I’d never been to the Capilano Suspension Bridge before but as a kid growing up in Alberta it was one of those “must see” Vancouver attractions that we’d hear about, so when we had out of town guests recently we decided it was time to see the bridge. On a drizzly mid-week day (no crowds!), we headed off into the rainforest and were totally wowed. What a spectacular attraction! Capilano Suspension Bridge Park has done an impressive job of turning what was once just a bridge into an entertaining and educational nature preserve where we learned about bugs, birds, rocks, fish, water conservation and the difference between species of trees in the rainforest. The treetop adventure, rainforest walk, cliff walk and of course the bridge itself all combine for a great adventure.

geology banner at Capilano Suspension Bridge

rainforest kids

They do a great job of engaging the children by encouraging the collection of stamps (from an old style press) on the attraction map at 5 different locations, the opportunity to be a rainforest explorer and earn a badge and an “I made it across the bridge” certificate at the end. The kids in our crew included my 5 & 7 Year old, plus our friends 4 year old and they had a great time as they went about with their maps searching for clues. The kids thought it was loads of fun to run across the forest paths, call to each other across the treetops, and act like young Indiana Jones’ crossing the main span pretending they were being chased by villains.

great horned owl at Capilano Suspension Bridge

We may have broken a few rules however, like holding onto small children and not letting them run, but they were so delighted and had such a great time crossing the bridges in the treetop adventure that we couldn’t help but smile as we watched them gain confidence and explore independently while we watched at a slower pace. Had the park been more crowded, we certainly would have kept them closer but it was very quiet that day and a treat to be almost alone in the rainforest.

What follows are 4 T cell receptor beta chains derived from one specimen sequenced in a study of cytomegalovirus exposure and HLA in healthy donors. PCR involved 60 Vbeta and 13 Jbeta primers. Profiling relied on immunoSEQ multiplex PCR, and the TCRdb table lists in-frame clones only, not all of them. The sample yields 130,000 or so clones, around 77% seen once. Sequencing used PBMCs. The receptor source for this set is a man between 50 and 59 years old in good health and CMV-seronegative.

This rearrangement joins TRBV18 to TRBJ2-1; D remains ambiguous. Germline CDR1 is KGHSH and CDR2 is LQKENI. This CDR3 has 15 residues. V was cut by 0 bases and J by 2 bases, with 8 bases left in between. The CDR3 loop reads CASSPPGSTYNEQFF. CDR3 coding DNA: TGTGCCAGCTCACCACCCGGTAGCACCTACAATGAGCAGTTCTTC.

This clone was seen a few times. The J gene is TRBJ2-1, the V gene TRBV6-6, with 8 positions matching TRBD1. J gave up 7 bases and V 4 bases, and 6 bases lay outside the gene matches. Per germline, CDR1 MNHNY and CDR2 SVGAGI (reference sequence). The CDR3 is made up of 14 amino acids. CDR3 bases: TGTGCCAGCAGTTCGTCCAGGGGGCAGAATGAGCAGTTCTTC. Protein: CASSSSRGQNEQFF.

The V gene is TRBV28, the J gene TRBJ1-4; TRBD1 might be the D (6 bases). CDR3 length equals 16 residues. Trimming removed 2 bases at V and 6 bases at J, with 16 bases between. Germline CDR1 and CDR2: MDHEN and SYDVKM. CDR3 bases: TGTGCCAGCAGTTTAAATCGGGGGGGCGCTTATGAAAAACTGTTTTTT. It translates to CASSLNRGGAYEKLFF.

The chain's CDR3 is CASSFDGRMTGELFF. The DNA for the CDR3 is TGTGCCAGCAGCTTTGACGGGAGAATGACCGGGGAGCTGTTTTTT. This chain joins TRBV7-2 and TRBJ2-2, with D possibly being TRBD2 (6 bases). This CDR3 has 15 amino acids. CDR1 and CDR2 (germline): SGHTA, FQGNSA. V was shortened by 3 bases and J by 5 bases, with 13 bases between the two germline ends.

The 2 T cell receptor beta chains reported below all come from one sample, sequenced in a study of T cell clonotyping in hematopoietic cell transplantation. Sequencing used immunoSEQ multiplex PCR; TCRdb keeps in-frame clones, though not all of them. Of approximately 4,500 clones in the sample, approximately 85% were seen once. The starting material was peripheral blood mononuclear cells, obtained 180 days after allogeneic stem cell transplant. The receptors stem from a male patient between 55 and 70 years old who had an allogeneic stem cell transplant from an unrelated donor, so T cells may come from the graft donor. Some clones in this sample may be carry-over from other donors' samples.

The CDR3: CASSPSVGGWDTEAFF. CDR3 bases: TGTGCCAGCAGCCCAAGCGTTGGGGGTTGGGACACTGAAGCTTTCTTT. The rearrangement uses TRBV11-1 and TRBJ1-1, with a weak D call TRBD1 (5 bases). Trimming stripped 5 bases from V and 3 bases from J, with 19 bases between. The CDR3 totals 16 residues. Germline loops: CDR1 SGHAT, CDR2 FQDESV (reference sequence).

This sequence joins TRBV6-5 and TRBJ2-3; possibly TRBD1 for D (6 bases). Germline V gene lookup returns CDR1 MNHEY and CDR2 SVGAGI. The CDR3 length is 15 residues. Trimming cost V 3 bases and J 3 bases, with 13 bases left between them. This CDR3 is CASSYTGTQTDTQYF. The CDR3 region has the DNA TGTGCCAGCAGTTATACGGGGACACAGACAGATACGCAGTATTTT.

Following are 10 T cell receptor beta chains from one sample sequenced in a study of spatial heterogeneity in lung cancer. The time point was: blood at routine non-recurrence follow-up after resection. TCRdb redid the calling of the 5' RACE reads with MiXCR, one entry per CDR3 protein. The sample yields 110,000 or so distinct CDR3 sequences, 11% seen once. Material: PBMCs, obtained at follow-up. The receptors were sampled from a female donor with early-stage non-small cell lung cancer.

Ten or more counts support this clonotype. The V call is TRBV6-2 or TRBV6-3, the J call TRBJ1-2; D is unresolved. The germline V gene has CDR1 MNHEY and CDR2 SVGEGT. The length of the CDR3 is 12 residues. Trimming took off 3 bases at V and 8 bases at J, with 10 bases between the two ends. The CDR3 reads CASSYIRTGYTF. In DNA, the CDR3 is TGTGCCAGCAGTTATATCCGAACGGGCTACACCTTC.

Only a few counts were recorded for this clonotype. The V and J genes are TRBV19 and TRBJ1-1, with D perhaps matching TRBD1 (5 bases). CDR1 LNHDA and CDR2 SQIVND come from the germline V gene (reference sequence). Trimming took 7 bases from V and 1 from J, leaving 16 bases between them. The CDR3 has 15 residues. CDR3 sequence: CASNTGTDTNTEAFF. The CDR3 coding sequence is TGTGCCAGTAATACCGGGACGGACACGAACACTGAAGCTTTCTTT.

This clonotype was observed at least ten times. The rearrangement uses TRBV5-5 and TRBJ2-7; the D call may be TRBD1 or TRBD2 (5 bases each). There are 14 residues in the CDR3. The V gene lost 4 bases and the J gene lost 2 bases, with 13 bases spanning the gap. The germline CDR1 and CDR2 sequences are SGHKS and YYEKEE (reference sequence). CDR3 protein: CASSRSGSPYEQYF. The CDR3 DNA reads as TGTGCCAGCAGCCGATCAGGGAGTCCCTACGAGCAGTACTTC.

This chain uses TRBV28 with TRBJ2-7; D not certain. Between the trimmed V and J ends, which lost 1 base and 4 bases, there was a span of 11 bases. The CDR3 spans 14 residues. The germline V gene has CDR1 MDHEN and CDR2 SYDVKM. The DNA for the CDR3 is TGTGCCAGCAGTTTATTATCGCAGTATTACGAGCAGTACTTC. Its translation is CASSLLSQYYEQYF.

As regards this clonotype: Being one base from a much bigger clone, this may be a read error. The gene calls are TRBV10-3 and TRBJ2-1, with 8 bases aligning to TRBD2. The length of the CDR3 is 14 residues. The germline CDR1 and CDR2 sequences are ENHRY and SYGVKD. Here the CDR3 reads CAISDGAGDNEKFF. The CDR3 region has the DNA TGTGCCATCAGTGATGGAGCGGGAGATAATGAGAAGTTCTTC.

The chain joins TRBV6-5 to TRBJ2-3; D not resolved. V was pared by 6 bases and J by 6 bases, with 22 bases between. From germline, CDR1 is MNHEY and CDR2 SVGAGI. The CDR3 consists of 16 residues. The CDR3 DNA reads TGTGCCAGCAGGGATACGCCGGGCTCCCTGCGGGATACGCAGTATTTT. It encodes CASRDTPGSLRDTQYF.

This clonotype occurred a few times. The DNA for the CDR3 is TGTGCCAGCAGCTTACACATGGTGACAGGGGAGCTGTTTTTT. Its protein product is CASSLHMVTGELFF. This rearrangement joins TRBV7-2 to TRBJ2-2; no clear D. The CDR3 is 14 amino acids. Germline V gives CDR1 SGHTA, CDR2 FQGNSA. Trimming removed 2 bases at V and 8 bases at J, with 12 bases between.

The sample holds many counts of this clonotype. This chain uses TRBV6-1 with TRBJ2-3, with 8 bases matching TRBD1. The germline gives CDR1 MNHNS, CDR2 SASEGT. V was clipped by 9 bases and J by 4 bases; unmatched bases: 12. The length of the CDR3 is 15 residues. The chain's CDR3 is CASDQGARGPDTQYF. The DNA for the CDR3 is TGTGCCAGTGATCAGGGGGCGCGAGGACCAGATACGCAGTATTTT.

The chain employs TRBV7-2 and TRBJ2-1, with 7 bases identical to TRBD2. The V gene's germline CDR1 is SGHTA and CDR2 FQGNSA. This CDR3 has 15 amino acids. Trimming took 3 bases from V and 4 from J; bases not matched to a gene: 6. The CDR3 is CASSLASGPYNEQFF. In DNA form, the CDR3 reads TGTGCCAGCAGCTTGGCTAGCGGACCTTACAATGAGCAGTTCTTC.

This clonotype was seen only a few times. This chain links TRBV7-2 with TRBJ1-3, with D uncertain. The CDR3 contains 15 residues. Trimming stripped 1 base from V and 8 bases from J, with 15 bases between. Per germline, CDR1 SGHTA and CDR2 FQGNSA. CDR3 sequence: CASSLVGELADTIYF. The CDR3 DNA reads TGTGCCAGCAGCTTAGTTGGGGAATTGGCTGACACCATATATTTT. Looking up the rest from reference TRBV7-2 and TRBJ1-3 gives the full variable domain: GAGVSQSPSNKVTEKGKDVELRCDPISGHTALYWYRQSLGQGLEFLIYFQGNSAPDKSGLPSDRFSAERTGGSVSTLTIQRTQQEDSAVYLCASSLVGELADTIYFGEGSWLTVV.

If you are afraid of heights, you may have some difficulty crossing the bridge. The 150 meter span is 80 meters off the canyon floor and delightfully wobbly! Out of our group of 7 there was one adult who did not enjoy the crossing but the kids did just fine after some initial trepidation.

The cliffwalk was spectacular as you walk a pathway attached to the rock cliff wall arching out over the canyon. The structural engineer in our group spent more time looking at the fastenings and joints in the rocks then enjoying the vista below him but I think that is part of the experience; there is so much to see and learn.

Now I won’t pretend we didn’t experience some sticker shock. Although children up to 6 are free, admission for our family was around $85. However as BC residents we chose to turn that into an annual pass which includes admission to the Canyon Lights display at Christmastime. That definitely makes the admission price much more palatable since we plan on going back at least one more time. You can also use your BCAA membership for 10% off the single admission.

And a final word of caution; you cannot take a stroller into this facility, which is also not wheelchair accessible. There are many steps, lots of climbing and some narrow paths. So unless your child can walk on their own or you can carry them in a secure device, you may want to wait until they are a little older.

If you’ve never been to this landmark or if you just haven’t been since you were a kid, it’s definitely time to see it now!